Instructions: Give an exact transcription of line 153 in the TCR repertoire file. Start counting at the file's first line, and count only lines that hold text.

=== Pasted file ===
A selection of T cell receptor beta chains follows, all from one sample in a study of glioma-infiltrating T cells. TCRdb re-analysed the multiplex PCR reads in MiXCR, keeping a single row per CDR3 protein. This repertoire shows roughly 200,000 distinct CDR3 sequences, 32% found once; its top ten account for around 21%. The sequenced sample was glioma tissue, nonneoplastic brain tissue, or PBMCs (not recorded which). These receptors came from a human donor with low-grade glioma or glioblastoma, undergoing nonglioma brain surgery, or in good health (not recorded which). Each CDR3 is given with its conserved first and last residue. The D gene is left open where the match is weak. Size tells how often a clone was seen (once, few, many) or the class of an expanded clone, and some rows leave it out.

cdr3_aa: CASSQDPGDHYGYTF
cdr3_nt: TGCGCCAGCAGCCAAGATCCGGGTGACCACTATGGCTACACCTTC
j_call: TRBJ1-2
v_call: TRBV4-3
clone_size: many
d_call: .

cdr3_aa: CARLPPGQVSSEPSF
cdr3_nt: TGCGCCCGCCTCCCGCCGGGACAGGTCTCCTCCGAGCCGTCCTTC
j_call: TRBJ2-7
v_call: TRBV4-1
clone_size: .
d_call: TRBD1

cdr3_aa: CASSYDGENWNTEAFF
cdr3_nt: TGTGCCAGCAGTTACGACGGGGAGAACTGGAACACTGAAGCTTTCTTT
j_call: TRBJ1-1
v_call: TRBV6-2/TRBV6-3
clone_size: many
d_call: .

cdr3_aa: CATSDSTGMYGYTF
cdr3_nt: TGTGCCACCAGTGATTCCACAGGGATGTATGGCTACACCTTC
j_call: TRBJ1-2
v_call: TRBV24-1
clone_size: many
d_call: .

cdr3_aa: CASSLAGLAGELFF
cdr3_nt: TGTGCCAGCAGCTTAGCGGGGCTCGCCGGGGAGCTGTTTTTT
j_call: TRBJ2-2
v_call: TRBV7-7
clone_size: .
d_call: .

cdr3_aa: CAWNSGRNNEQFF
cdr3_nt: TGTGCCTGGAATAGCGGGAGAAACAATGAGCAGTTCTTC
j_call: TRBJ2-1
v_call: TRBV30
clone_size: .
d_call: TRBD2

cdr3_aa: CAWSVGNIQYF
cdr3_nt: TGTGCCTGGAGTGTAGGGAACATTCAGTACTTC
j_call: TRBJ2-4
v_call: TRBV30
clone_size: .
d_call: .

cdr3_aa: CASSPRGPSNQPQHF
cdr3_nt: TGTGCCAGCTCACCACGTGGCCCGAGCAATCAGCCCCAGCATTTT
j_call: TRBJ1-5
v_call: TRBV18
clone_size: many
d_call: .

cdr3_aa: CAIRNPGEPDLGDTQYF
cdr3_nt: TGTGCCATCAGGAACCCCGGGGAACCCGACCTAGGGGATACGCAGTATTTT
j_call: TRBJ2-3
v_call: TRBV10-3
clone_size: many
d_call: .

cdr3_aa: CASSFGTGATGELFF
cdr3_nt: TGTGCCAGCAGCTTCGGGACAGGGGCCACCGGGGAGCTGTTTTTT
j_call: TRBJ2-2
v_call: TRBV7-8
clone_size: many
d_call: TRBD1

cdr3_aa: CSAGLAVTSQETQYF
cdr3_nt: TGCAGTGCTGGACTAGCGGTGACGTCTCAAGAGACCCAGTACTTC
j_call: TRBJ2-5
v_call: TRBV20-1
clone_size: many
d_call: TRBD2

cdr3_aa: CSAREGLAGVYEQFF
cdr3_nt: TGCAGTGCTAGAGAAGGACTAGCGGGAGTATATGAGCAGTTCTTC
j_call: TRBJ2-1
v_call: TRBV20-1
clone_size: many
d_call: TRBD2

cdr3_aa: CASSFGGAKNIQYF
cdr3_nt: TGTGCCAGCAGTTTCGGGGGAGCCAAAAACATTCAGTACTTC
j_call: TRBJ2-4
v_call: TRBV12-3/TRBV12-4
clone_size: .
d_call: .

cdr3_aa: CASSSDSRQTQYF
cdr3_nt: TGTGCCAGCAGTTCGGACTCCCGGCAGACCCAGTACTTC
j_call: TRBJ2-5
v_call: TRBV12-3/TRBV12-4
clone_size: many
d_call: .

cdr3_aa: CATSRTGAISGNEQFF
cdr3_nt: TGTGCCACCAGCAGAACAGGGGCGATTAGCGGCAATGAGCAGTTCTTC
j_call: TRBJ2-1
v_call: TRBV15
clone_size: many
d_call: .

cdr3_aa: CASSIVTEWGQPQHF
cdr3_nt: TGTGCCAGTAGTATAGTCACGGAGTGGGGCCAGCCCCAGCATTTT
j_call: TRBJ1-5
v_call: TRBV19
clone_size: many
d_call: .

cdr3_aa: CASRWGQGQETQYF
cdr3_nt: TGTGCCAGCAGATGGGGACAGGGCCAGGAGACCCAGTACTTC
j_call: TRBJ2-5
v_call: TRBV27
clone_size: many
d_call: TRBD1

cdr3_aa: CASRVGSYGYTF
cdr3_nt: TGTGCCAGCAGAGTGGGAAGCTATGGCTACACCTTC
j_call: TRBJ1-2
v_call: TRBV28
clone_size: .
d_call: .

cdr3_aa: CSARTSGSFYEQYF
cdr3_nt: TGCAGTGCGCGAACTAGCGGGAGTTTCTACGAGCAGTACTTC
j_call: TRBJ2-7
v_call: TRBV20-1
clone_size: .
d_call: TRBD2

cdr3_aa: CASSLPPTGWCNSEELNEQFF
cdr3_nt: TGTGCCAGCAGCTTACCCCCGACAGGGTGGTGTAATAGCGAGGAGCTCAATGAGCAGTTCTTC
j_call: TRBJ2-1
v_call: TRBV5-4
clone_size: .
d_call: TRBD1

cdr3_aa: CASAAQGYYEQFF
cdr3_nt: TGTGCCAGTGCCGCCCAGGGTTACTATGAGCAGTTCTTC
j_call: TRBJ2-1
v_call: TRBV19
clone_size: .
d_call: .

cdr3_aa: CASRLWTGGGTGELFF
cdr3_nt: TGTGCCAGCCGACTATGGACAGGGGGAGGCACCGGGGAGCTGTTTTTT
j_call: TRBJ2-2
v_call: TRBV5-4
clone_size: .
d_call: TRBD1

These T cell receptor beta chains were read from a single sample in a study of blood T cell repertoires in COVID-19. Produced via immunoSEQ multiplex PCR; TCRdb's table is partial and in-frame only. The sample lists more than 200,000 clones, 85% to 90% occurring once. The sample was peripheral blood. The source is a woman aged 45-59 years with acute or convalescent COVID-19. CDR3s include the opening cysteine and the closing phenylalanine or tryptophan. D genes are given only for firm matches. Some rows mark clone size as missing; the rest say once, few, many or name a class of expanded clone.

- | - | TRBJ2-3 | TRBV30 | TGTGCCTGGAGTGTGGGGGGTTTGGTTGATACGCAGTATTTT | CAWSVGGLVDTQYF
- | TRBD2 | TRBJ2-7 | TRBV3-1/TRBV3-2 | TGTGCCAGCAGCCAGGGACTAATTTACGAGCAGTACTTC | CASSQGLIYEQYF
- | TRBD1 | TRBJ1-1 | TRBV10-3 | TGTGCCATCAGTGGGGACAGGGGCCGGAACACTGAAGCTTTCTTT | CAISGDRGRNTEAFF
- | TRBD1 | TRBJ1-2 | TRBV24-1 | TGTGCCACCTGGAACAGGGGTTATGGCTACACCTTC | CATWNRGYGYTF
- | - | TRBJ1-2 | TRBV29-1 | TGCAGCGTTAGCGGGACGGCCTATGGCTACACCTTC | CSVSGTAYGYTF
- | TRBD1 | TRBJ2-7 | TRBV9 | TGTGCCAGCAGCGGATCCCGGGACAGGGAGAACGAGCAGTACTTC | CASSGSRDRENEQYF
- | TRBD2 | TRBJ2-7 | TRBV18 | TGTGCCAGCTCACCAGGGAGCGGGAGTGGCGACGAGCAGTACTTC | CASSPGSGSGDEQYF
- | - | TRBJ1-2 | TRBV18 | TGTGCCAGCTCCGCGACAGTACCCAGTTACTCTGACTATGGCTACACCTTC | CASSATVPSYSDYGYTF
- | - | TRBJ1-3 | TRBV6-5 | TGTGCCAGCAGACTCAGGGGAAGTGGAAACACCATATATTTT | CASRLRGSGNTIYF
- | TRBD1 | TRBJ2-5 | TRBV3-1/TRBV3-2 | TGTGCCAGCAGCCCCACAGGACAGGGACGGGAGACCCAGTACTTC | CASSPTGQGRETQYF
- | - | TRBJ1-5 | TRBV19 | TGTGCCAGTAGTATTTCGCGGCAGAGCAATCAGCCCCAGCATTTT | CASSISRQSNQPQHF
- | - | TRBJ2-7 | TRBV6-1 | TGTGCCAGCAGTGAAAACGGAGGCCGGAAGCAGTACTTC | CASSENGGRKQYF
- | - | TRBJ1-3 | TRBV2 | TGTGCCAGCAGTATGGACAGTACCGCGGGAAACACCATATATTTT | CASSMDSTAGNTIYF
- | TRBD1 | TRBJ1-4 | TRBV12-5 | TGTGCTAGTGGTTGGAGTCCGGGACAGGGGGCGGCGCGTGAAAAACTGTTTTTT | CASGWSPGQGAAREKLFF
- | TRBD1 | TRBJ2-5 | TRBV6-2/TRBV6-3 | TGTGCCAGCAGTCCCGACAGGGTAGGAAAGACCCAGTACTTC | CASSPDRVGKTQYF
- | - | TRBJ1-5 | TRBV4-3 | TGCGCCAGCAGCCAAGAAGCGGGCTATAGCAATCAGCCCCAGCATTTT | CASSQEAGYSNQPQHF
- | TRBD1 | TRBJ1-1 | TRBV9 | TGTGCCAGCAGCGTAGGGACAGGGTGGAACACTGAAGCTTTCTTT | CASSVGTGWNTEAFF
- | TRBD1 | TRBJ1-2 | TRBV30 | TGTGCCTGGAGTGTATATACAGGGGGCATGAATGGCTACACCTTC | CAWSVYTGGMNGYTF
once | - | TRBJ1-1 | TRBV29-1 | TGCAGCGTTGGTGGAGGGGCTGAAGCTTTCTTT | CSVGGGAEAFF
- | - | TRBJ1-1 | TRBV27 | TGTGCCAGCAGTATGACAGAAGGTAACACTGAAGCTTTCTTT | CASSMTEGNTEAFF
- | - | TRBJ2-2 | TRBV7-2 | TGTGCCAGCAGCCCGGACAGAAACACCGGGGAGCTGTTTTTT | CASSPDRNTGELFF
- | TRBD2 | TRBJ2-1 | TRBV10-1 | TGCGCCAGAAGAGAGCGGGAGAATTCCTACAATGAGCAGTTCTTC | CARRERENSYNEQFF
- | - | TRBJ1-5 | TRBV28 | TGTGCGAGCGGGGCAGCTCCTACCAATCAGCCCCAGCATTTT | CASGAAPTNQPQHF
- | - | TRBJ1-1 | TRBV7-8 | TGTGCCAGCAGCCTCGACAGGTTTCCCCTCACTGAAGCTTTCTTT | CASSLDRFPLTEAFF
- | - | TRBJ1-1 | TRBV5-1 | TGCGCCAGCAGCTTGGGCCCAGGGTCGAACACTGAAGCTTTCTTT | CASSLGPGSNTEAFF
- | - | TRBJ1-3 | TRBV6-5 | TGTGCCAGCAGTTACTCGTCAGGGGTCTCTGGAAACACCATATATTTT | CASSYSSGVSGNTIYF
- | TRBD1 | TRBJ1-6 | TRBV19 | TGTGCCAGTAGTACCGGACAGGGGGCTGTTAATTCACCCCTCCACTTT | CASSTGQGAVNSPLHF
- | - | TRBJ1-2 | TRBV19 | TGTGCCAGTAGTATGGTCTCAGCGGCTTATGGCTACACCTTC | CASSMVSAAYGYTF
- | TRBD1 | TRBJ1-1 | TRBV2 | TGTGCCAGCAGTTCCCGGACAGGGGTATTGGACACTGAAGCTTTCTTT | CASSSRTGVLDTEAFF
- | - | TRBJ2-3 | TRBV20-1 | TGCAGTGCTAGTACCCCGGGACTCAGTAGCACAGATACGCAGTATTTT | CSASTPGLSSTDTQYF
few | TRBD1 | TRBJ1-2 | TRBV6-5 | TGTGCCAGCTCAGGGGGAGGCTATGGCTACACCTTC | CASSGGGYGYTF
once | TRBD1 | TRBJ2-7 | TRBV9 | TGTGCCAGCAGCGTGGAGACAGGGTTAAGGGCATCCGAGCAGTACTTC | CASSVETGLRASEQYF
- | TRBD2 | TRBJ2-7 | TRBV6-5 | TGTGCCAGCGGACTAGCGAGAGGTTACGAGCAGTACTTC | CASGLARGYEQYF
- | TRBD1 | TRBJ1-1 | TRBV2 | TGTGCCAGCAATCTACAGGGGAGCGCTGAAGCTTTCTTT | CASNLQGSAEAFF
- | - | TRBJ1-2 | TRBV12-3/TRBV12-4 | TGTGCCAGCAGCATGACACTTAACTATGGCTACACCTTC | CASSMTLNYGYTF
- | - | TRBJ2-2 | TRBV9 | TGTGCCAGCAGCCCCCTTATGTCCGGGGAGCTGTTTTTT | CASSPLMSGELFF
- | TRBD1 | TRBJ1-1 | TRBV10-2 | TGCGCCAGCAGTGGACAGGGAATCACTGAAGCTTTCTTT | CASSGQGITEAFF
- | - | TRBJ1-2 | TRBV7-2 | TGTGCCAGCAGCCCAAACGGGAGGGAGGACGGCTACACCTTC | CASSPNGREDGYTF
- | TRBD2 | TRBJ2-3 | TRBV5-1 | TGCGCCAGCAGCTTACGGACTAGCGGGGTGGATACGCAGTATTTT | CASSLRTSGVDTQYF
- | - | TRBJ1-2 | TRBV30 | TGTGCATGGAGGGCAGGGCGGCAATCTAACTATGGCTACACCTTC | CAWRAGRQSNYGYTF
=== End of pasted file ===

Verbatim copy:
once | - | TRBJ1-1 | TRBV29-1 | TGCAGCGTTGGTGGAGGGGCTGAAGCTTTCTTT | CSVGGGAEAFF